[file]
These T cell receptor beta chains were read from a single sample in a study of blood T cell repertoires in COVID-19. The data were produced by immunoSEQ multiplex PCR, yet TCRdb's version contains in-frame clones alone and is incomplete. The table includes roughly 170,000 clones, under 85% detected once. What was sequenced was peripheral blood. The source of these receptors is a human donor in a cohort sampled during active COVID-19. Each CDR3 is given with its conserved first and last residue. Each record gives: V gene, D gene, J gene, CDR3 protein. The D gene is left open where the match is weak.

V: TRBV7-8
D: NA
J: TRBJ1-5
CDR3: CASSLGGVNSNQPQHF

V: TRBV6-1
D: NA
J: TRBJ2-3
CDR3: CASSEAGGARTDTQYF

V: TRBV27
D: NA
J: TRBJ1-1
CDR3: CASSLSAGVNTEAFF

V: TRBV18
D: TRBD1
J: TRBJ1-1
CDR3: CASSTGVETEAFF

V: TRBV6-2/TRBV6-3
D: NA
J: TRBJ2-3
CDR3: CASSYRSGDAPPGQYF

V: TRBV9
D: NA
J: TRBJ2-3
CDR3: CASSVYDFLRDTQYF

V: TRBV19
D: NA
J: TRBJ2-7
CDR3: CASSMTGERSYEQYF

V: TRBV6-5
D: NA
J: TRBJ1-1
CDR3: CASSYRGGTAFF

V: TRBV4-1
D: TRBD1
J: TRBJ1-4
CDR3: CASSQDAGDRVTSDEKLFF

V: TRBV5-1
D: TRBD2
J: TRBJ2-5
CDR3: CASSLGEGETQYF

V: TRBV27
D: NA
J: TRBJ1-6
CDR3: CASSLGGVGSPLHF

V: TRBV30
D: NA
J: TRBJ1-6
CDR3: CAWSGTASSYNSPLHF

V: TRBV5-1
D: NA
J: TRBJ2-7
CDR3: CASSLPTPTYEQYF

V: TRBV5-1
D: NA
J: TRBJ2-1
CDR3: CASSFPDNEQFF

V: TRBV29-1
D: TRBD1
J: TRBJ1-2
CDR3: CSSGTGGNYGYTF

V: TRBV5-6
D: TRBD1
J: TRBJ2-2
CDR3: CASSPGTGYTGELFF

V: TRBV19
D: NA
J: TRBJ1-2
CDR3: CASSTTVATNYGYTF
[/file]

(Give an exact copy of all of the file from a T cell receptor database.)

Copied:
These T cell receptor beta chains were read from a single sample in a study of blood T cell repertoires in COVID-19. The data were produced by immunoSEQ multiplex PCR, yet TCRdb's version contains in-frame clones alone and is incomplete. The table includes roughly 170,000 clones, under 85% detected once. What was sequenced was peripheral blood. The source of these receptors is a human donor in a cohort sampled during active COVID-19. Each CDR3 is given with its conserved first and last residue. Each record gives: V gene, D gene, J gene, CDR3 protein. The D gene is left open where the match is weak.

V: TRBV7-8
D: NA
J: TRBJ1-5
CDR3: CASSLGGVNSNQPQHF

V: TRBV6-1
D: NA
J: TRBJ2-3
CDR3: CASSEAGGARTDTQYF

V: TRBV27
D: NA
J: TRBJ1-1
CDR3: CASSLSAGVNTEAFF

V: TRBV18
D: TRBD1
J: TRBJ1-1
CDR3: CASSTGVETEAFF

V: TRBV6-2/TRBV6-3
D: NA
J: TRBJ2-3
CDR3: CASSYRSGDAPPGQYF

V: TRBV9
D: NA
J: TRBJ2-3
CDR3: CASSVYDFLRDTQYF

V: TRBV19
D: NA
J: TRBJ2-7
CDR3: CASSMTGERSYEQYF

V: TRBV6-5
D: NA
J: TRBJ1-1
CDR3: CASSYRGGTAFF

V: TRBV4-1
D: TRBD1
J: TRBJ1-4
CDR3: CASSQDAGDRVTSDEKLFF

V: TRBV5-1
D: TRBD2
J: TRBJ2-5
CDR3: CASSLGEGETQYF

V: TRBV27
D: NA
J: TRBJ1-6
CDR3: CASSLGGVGSPLHF

V: TRBV30
D: NA
J: TRBJ1-6
CDR3: CAWSGTASSYNSPLHF

V: TRBV5-1
D: NA
J: TRBJ2-7
CDR3: CASSLPTPTYEQYF

V: TRBV5-1
D: NA
J: TRBJ2-1
CDR3: CASSFPDNEQFF

V: TRBV29-1
D: TRBD1
J: TRBJ1-2
CDR3: CSSGTGGNYGYTF

V: TRBV5-6
D: TRBD1
J: TRBJ2-2
CDR3: CASSPGTGYTGELFF

V: TRBV19
D: NA
J: TRBJ1-2
CDR3: CASSTTVATNYGYTF